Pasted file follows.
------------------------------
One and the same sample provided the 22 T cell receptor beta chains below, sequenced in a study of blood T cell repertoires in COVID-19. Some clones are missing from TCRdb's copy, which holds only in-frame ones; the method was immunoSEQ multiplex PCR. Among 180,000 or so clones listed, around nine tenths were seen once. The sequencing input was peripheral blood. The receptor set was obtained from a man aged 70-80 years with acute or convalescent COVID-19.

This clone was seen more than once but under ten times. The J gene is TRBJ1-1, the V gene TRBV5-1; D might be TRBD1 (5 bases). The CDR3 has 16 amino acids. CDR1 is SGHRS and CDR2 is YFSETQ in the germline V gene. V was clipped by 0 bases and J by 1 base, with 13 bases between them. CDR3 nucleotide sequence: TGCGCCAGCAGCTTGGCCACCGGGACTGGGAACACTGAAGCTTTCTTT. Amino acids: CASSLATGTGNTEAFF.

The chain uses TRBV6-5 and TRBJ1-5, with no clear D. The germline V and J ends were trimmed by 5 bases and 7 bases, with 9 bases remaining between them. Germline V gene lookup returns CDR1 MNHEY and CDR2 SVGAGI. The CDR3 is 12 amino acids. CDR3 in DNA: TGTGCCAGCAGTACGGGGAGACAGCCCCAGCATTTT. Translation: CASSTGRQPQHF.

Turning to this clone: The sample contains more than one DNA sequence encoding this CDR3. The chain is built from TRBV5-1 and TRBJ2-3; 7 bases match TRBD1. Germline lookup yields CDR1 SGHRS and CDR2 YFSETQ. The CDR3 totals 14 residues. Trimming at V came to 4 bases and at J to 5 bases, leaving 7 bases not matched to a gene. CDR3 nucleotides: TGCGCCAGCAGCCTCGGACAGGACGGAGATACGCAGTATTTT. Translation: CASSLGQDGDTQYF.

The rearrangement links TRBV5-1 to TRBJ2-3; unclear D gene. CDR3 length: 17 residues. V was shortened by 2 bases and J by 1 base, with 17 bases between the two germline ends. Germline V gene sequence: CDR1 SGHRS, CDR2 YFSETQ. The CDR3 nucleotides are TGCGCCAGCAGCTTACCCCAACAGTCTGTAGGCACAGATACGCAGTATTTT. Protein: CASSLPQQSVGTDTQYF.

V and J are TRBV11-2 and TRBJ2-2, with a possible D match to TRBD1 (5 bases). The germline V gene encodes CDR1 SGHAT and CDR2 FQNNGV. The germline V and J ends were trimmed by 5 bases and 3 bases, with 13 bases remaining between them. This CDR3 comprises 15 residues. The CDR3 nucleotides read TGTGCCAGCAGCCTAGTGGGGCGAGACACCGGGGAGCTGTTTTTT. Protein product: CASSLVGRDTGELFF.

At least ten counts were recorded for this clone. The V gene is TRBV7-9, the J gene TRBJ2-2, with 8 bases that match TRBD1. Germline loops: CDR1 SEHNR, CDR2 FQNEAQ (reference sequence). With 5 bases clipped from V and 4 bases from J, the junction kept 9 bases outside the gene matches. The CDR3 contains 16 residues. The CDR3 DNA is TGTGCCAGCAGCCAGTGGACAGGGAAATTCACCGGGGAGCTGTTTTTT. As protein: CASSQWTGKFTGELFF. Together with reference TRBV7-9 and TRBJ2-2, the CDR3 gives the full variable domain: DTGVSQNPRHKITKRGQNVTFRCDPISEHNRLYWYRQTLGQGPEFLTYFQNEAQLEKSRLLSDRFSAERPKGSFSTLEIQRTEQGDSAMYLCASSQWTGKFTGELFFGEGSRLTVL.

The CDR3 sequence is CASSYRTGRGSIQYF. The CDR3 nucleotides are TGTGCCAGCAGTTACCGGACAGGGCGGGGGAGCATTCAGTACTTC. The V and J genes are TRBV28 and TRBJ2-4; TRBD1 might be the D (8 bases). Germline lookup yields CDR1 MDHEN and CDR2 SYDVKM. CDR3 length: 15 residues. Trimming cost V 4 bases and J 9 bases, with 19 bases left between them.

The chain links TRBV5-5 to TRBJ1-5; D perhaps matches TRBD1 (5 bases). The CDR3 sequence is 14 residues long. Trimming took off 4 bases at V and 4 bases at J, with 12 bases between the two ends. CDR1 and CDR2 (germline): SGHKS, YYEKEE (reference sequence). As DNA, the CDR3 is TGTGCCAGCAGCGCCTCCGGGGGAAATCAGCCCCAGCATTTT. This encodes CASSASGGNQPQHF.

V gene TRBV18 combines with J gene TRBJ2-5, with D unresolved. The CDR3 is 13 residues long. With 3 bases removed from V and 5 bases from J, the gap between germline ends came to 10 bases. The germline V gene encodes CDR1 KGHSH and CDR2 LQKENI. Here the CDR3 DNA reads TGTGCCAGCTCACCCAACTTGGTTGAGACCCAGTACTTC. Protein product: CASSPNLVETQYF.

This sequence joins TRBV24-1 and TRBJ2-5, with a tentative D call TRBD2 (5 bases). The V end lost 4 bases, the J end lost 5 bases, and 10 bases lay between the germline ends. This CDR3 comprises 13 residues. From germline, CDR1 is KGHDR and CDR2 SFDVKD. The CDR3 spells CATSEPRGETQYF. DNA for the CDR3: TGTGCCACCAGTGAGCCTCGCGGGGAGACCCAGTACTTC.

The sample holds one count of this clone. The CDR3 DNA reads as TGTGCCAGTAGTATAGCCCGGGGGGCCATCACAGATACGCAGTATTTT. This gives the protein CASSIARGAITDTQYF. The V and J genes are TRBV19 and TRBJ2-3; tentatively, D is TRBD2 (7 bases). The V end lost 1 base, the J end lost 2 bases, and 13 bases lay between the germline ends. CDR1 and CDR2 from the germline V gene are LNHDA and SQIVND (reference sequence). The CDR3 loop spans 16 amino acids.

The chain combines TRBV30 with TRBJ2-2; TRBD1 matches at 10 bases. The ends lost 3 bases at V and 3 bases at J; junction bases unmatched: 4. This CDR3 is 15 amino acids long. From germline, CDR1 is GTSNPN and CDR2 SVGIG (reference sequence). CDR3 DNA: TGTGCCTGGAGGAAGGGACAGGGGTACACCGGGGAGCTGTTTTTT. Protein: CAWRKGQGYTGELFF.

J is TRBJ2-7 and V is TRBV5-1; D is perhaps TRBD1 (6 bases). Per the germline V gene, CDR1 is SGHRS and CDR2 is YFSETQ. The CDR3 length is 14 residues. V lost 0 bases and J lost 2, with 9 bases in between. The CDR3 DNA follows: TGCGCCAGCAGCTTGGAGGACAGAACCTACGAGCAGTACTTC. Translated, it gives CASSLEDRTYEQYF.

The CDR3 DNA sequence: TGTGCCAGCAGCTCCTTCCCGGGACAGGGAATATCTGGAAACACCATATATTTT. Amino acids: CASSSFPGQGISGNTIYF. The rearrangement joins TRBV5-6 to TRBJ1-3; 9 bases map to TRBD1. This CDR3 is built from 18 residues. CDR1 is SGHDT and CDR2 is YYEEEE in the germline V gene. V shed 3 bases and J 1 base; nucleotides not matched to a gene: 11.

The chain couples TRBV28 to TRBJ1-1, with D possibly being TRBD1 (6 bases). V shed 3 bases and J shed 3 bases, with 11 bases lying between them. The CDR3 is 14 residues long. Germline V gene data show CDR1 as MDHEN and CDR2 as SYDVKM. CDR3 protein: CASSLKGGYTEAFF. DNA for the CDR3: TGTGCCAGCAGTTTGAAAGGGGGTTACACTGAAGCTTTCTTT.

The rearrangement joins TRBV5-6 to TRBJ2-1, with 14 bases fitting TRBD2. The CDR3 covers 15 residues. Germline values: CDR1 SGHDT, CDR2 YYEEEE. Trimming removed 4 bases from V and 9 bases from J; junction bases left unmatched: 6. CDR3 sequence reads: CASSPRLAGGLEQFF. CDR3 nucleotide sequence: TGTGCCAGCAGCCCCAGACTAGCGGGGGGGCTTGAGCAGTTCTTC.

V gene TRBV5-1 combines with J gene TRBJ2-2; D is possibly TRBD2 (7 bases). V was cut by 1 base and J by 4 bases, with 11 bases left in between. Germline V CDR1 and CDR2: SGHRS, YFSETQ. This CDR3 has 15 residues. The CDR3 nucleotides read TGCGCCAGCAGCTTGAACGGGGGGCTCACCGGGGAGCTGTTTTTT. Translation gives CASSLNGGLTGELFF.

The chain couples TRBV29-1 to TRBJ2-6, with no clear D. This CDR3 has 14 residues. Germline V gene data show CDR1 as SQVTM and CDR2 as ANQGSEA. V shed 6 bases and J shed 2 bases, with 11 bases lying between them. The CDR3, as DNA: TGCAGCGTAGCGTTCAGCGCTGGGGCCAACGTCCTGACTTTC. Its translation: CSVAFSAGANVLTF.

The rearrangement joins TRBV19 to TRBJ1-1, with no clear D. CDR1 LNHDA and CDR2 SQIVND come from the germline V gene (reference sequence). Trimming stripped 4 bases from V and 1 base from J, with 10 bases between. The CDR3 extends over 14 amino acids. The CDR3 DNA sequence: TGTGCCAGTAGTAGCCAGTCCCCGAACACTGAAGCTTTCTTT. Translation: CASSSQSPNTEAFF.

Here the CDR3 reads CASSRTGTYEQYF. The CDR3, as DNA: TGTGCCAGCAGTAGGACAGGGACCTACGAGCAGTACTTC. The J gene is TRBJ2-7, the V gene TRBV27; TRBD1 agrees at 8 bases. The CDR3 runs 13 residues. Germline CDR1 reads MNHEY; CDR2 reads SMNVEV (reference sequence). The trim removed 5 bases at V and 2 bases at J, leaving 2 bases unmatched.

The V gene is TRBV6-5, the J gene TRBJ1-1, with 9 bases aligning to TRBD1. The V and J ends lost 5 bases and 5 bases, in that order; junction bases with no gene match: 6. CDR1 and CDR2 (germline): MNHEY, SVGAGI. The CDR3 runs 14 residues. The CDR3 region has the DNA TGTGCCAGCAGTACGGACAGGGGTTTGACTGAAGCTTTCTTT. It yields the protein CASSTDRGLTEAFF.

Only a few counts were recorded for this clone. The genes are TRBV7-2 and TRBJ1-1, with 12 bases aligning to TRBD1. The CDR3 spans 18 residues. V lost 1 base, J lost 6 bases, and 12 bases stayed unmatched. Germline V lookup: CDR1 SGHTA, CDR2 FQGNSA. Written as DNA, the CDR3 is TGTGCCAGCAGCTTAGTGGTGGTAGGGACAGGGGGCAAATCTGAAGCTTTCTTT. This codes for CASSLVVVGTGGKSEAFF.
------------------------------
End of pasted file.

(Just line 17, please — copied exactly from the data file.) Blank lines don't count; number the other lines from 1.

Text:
The rearrangement joins TRBV5-6 to TRBJ2-1, with 14 bases fitting TRBD2. The CDR3 covers 15 residues. Germline values: CDR1 SGHDT, CDR2 YYEEEE. Trimming removed 4 bases from V and 9 bases from J; junction bases left unmatched: 6. CDR3 sequence reads: CASSPRLAGGLEQFF. CDR3 nucleotide sequence: TGTGCCAGCAGCCCCAGACTAGCGGGGGGGCTTGAGCAGTTCTTC.